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dc.contributor.authorCross, Troy J
dc.contributor.authorIsautier, Jennifer MJ
dc.contributor.authorMorris, Sarah J
dc.contributor.authorJohnson, Bruce D
dc.contributor.authorWheatley-Guy, Courtney M
dc.contributor.authorTaylor, Bryan J
dc.date.accessioned2021-10-05T23:57:50Z
dc.date.available2021-10-05T23:57:50Z
dc.date.issued2021
dc.identifier.issn2369-2960en_US
dc.identifier.doi10.2196/31278en_US
dc.identifier.urihttp://hdl.handle.net/10072/408590
dc.description.abstractBACKGROUND: The COVID-19 pandemic has arguably facilitated a shift toward increased sedentariness and reduced physical activity. Moreover, there is mounting evidence that mental health has also declined during the pandemic. However, it remains unknown to what extent social distancing (SD) behaviors and mental health have affected the physical activity levels of the general population. OBJECTIVE: The purpose of this study was to determine the influence of SD behaviors and prevailing mental health on the odds of being physically active during the early COVID-19 pandemic response. METHODS: A total of 4819 adults (2474/4819, 51.3%, female) from the US population with a median age of 46 (IQR 35-59) completed an online survey during the early pandemic response (April-June 2020). The survey included questions on adherence to 11 SD behaviors, and validated questionnaires which assessed self-reported physical activity, depression, anxiety, and mental well-being. Respondents were categorized into 2 physical activity groups: inactive (0-599 metabolic equivalent of task [MET]-minutes/week) and active (≥600 MET-minutes/week). A logistic generalized additive model (GAM) was used to determine which SD factors and mental health outcomes were associated with physical activity level. RESULTS: The GAM analysis revealed that wearing a facemask in public (odds ratio [OR] 1.46, 95% CI 1.14-1.79; P=.003), limiting the use of public transport (OR 1.47, 95% CI 1.19-1.83; P=.001), and restricting travel outside the house (OR 1.56, 95% CI 1.19-2.05; P=.002) were SD behaviors associated with higher odds of being more physically active. Conversely, avoiding physical activity outside the house was associated with higher odds of being inactive (OR 0.52, 95% CI 0.46-0.63; P<.001). Leaving the house more frequently, and a higher mental well-being were associated with increasing odds of being physically active (P<.001). Engaging with a moderate number of SD behaviors (3-7 total) was positively associated with physical activity, whereas a very high SD vigilance (ie, engaging with ≥10 total behaviors) decreased the odds of being active during the early pandemic response. CONCLUSIONS: Based on the findings of our study, we suggest that future public health messaging of SD guidelines should include (1) a clear portrayal of the benefits of regular exercise on mental health; and (2) a specific focus on how to be physically active outdoors in a COVID-safe manner.en_US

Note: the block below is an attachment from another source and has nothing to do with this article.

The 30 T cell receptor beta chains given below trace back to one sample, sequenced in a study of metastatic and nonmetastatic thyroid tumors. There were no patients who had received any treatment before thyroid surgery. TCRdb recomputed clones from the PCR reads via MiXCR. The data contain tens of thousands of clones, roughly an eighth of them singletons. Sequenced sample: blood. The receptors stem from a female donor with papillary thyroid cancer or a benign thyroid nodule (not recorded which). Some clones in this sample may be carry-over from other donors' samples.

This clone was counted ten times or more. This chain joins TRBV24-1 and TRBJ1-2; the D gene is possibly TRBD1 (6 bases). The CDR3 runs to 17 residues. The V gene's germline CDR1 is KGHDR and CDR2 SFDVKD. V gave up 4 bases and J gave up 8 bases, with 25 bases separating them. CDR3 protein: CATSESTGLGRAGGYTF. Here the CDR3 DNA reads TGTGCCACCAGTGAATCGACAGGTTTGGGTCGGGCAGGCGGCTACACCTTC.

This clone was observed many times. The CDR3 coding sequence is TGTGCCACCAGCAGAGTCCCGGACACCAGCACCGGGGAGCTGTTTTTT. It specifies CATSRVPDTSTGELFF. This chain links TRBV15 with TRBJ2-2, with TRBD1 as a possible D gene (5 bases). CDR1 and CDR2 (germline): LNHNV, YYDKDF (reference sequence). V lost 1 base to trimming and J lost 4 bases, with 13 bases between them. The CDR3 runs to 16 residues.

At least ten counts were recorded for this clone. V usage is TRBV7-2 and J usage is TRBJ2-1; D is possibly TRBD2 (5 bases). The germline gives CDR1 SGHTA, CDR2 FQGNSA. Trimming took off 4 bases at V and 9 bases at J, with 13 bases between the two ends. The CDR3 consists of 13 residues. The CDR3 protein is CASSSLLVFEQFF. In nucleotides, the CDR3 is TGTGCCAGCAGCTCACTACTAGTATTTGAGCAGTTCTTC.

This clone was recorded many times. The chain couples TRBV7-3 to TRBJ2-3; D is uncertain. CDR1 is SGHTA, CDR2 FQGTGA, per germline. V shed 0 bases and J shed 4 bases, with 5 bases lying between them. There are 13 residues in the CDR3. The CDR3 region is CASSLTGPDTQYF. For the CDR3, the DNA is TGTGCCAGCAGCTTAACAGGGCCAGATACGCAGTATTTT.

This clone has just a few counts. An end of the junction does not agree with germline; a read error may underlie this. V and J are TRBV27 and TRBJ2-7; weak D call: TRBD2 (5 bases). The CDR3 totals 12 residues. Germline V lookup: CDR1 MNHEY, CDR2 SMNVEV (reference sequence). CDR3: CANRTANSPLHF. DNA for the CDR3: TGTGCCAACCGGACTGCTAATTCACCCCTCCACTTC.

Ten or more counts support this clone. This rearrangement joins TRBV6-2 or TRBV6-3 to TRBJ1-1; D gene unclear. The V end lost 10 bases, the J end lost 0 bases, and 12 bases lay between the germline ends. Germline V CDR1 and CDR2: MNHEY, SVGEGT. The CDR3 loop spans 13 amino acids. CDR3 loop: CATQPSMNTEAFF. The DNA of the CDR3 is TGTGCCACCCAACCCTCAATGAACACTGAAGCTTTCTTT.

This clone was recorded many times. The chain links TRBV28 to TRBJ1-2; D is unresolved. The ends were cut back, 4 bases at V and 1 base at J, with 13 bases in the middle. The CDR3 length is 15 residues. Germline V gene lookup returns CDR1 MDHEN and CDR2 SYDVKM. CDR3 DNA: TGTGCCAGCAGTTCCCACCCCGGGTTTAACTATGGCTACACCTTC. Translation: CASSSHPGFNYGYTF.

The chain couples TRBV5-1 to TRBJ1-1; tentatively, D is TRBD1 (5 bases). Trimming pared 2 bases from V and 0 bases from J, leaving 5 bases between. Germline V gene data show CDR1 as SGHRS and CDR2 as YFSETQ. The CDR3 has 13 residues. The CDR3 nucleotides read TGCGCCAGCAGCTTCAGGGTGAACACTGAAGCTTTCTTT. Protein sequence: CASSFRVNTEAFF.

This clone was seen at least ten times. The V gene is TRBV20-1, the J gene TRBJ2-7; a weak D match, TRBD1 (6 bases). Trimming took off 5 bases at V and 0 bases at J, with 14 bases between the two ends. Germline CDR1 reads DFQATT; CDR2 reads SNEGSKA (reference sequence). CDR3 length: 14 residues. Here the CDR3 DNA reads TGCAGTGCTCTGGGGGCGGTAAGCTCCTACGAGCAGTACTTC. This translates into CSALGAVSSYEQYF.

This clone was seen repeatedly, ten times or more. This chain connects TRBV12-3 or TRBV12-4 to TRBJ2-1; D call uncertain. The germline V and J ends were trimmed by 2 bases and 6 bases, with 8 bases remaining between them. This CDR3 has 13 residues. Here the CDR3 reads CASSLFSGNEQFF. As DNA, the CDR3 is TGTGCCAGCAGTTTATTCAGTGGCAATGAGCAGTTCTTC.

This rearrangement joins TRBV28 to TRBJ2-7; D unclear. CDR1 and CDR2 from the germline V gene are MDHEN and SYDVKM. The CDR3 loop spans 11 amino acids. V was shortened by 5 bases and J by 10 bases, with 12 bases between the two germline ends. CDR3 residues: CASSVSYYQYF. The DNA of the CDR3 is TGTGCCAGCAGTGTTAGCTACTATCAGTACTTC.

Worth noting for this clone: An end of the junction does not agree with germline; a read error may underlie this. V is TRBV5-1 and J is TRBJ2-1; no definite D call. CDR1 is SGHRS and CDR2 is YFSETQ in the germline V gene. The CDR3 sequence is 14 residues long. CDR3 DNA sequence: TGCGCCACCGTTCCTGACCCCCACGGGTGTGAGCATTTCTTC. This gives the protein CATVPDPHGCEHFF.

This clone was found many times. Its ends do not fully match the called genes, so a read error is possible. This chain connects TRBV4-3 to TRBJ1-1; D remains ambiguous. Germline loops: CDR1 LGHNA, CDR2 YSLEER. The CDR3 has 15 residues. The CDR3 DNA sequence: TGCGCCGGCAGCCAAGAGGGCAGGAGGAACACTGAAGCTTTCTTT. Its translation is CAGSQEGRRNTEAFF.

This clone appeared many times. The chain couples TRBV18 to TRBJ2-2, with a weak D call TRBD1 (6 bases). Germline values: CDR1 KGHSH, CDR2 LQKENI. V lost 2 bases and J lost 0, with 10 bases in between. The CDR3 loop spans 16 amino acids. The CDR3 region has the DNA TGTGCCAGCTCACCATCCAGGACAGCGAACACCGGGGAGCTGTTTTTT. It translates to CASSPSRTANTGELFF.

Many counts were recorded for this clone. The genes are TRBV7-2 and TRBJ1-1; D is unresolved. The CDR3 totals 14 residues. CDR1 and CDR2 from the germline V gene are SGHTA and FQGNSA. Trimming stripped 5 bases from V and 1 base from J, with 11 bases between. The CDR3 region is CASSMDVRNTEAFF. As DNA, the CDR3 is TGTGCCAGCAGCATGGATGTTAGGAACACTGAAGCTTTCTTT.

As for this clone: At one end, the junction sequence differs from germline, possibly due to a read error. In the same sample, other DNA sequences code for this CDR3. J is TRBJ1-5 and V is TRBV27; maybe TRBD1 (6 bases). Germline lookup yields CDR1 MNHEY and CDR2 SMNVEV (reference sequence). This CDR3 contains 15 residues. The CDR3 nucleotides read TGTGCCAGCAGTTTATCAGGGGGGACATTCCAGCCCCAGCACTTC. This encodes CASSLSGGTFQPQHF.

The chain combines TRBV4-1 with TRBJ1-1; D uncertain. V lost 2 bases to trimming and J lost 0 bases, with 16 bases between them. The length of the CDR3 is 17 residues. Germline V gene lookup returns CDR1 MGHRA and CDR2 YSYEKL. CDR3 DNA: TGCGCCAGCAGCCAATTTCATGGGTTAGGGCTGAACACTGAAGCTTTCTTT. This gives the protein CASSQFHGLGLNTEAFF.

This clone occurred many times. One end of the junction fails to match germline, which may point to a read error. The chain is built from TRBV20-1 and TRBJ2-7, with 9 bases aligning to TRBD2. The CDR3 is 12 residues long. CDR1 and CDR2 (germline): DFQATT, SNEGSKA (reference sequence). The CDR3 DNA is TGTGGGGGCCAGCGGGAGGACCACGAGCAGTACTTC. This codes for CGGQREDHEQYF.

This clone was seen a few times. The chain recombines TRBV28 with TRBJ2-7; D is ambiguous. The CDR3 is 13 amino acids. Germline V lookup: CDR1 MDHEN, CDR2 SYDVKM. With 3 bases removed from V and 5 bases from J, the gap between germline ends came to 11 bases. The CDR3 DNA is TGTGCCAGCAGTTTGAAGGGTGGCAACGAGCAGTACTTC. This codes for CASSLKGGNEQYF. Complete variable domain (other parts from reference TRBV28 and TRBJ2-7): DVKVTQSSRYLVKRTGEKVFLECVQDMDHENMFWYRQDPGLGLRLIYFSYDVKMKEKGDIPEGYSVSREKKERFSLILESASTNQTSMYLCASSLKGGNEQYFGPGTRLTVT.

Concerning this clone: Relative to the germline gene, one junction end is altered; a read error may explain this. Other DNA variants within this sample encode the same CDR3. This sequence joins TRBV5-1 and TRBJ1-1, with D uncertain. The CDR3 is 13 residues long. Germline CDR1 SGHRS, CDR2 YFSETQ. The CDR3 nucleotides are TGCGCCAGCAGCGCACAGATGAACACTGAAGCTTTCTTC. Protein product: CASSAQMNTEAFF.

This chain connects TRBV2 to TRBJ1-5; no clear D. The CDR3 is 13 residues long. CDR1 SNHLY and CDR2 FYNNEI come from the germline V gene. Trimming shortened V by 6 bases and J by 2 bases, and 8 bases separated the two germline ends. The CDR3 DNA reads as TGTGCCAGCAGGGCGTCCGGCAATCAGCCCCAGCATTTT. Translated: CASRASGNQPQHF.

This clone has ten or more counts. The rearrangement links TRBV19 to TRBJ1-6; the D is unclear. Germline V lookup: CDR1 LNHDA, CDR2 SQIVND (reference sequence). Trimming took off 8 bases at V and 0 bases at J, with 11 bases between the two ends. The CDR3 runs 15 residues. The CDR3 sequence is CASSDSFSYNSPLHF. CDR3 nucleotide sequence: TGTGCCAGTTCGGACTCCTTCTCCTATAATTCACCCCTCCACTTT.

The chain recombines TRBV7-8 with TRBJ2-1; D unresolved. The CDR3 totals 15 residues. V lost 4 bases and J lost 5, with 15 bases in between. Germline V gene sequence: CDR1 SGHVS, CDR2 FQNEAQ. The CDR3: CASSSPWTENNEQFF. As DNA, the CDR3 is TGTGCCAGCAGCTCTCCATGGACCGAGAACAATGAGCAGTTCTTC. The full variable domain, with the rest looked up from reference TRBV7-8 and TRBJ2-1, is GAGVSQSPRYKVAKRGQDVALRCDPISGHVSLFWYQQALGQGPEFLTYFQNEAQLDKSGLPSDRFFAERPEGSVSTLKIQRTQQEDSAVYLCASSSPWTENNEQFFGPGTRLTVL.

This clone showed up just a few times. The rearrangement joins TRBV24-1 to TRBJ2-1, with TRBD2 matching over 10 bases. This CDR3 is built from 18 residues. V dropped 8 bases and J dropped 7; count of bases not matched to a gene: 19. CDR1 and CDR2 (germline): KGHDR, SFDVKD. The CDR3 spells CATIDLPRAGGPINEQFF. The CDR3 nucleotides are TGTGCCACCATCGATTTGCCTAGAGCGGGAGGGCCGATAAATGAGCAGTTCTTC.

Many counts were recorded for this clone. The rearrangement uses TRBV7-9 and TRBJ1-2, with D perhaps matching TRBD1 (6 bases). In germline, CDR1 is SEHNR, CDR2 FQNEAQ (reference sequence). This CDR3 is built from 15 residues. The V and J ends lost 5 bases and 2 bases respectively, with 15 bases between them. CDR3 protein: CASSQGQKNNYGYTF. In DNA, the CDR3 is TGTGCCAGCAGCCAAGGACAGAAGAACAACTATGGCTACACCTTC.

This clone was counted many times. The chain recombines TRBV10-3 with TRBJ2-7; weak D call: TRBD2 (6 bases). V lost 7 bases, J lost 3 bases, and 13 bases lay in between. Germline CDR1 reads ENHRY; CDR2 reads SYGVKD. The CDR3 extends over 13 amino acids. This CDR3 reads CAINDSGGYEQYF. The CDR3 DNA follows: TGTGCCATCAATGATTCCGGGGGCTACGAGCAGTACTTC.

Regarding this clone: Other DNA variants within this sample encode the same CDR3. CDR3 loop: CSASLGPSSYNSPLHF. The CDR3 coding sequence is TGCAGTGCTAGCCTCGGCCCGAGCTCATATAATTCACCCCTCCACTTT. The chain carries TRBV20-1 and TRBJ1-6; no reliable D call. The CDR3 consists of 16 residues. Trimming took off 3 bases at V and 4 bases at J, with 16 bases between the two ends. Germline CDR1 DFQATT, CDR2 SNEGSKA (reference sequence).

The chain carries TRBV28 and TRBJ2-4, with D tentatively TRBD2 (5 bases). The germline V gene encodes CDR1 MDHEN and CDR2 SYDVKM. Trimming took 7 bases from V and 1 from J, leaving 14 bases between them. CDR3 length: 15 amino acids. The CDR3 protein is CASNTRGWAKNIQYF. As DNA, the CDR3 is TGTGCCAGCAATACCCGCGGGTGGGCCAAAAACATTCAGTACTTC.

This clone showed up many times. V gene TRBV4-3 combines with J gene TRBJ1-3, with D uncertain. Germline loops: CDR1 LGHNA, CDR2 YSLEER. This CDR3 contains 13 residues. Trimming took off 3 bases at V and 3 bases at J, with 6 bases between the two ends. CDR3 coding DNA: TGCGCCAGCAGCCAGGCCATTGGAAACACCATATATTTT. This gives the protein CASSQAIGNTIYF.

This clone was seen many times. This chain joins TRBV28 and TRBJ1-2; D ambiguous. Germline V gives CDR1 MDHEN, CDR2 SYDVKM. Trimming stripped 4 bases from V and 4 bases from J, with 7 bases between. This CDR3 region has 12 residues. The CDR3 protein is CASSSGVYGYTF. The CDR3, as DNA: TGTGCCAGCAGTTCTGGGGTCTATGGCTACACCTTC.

dc.description.peerreviewedYesen_US
dc.languageengen_US
dc.publisherJMIR Publications Inc.en_US
dc.relation.ispartofpagefrome31278en_US
dc.relation.ispartofissue9en_US
dc.relation.ispartofjournalJMIR Public Health Surveillen_US
dc.relation.ispartofvolume7en_US
dc.subject.keywordsCOVID-19en_US
dc.subject.keywordsexerciseen_US
dc.subject.keywordsmental healthen_US
dc.subject.keywordspandemicen_US
dc.subject.keywordsphysical activityen_US
dc.titleThe Influence of Social Distancing Behaviors and Psychosocial Factors on Physical Activity During the COVID-19 Pandemic: Cross-sectional Survey Studyen_US
dc.typeJournal articleen_US
dc.type.descriptionC1 - Articlesen_US
dcterms.bibliographicCitationCross, TJ; Isautier, JMJ; Morris, SJ; Johnson, BD; Wheatley-Guy, CM; Taylor, BJ, The Influence of Social Distancing Behaviors and Psychosocial Factors on Physical Activity During the COVID-19 Pandemic: Cross-sectional Survey Study., JMIR Public Health Surveill, 2021, 7 (9), pp. e31278en_US
dcterms.dateAccepted2021-08-16
dcterms.licensehttps://creativecommons.org/licenses/by/4.0/en_US
dc.date.updated2021-10-05T23:49:46Z
dc.description.versionVersion of Record (VoR)en_US
gro.rights.copyright© Troy J Cross, Jennifer M J Isautier, Sarah J Morris, Bruce D Johnson, Courtney M Wheatley-Guy, Bryan J Taylor. Originally published in JMIR Public Health and Surveillance (https://publichealth.jmir.org), 24.09.2021. This is an open-access article distributed under the terms of the Creative Commons Attribution License (https://creativecommons.org/licenses/by/4.0/), which permits unrestricted use, distribution, and reproduction in any medium, provided the original work, first published in JMIR Public Health and Surveillance, is properly cited. The complete bibliographic information, a link to the original publication on https://publichealth.jmir.org, as well as this copyright and license information must be included.en_US
gro.hasfulltextFull Text
gro.griffith.authorCross, Troy J.


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